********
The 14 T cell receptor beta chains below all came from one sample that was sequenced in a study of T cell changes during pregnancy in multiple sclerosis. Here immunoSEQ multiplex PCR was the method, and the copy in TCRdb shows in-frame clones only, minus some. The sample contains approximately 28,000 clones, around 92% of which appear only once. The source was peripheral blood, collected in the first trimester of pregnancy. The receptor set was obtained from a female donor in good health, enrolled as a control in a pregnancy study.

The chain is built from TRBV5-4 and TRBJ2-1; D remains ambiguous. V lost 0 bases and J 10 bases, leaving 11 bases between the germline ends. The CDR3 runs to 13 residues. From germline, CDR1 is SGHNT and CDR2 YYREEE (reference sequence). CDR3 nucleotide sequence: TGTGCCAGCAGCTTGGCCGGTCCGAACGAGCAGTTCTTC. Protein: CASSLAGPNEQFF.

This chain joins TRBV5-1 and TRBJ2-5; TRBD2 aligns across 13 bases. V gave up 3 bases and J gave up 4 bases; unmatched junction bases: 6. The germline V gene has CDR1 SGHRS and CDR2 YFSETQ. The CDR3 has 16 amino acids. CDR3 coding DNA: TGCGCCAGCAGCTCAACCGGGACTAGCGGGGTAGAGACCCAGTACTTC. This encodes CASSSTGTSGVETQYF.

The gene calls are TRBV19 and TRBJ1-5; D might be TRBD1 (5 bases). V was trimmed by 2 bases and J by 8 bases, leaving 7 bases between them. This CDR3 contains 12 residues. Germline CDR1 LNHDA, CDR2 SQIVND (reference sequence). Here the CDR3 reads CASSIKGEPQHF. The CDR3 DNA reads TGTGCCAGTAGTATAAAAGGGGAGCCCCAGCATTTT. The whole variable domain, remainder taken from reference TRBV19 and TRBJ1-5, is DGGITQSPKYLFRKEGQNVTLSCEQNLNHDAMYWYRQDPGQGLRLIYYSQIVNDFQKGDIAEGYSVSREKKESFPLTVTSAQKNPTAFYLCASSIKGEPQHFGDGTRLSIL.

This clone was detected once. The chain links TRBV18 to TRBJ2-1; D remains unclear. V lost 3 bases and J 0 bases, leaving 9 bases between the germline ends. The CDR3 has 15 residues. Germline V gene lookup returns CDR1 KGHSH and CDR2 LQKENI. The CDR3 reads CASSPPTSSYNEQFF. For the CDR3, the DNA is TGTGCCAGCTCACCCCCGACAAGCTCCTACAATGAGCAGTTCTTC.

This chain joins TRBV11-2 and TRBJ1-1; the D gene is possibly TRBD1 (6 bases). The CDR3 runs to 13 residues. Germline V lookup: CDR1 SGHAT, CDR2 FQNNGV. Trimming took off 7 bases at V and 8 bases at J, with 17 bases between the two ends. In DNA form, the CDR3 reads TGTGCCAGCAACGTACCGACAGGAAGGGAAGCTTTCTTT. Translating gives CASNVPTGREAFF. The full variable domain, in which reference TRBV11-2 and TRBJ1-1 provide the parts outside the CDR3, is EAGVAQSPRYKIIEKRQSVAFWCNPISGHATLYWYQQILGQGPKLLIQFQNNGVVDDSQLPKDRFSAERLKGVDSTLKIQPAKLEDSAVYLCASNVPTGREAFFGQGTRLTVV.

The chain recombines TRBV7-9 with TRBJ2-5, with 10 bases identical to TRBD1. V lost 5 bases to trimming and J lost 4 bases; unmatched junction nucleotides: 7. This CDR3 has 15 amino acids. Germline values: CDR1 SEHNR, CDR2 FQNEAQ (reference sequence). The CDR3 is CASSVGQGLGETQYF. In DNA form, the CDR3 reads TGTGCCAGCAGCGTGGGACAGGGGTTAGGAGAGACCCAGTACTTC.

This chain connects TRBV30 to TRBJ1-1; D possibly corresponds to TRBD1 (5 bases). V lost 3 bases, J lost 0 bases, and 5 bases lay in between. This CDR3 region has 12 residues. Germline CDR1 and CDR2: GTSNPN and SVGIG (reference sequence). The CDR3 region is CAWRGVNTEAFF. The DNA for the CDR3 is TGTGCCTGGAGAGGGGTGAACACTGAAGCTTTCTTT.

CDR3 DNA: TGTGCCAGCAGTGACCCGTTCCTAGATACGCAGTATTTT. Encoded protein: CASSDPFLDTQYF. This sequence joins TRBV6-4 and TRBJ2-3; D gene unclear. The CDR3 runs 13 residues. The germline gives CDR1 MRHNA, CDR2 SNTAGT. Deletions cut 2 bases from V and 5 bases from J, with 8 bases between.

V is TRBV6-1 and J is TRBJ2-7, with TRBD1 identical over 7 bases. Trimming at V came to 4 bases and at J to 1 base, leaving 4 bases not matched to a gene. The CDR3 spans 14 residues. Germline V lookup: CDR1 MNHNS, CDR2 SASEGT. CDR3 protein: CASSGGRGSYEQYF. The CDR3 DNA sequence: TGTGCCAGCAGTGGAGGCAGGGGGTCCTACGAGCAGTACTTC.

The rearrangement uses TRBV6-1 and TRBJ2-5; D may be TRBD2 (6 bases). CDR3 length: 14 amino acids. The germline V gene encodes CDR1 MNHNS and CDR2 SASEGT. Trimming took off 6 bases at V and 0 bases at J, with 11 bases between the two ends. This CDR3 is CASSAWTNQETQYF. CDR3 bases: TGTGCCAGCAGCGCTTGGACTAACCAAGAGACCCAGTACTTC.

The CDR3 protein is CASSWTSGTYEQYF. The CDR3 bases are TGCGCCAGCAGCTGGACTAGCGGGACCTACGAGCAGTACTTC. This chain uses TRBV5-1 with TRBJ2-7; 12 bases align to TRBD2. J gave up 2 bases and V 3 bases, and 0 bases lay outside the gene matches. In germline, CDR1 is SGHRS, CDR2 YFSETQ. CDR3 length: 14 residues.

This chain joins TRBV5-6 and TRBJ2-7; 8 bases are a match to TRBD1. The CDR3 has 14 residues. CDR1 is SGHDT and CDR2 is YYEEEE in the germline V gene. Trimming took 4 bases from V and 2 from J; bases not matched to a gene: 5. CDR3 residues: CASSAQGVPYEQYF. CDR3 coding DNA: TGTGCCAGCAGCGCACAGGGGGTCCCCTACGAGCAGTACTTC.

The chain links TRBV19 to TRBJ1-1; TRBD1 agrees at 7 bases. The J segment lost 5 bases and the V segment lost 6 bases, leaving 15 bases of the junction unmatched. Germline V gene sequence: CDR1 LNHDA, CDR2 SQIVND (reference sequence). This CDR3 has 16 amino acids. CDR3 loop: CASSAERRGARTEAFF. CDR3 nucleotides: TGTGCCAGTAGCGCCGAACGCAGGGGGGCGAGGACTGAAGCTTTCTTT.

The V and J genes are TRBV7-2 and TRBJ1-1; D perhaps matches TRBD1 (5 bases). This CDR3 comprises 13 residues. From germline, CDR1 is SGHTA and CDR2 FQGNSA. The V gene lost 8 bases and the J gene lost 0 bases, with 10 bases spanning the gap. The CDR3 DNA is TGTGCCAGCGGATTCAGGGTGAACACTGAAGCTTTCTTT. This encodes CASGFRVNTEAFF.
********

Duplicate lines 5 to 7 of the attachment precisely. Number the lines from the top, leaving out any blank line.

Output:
This clone was detected once. The chain links TRBV18 to TRBJ2-1; D remains unclear. V lost 3 bases and J 0 bases, leaving 9 bases between the germline ends. The CDR3 has 15 residues. Germline V gene lookup returns CDR1 KGHSH and CDR2 LQKENI. The CDR3 reads CASSPPTSSYNEQFF. For the CDR3, the DNA is TGTGCCAGCTCACCCCCGACAAGCTCCTACAATGAGCAGTTCTTC.

This chain joins TRBV11-2 and TRBJ1-1; the D gene is possibly TRBD1 (6 bases). The CDR3 runs to 13 residues. Germline V lookup: CDR1 SGHAT, CDR2 FQNNGV. Trimming took off 7 bases at V and 8 bases at J, with 17 bases between the two ends. In DNA form, the CDR3 reads TGTGCCAGCAACGTACCGACAGGAAGGGAAGCTTTCTTT. Translating gives CASNVPTGREAFF. The full variable domain, in which reference TRBV11-2 and TRBJ1-1 provide the parts outside the CDR3, is EAGVAQSPRYKIIEKRQSVAFWCNPISGHATLYWYQQILGQGPKLLIQFQNNGVVDDSQLPKDRFSAERLKGVDSTLKIQPAKLEDSAVYLCASNVPTGREAFFGQGTRLTVV.

The chain recombines TRBV7-9 with TRBJ2-5, with 10 bases identical to TRBD1. V lost 5 bases to trimming and J lost 4 bases; unmatched junction nucleotides: 7. This CDR3 has 15 amino acids. Germline values: CDR1 SEHNR, CDR2 FQNEAQ (reference sequence). The CDR3 is CASSVGQGLGETQYF. In DNA form, the CDR3 reads TGTGCCAGCAGCGTGGGACAGGGGTTAGGAGAGACCCAGTACTTC.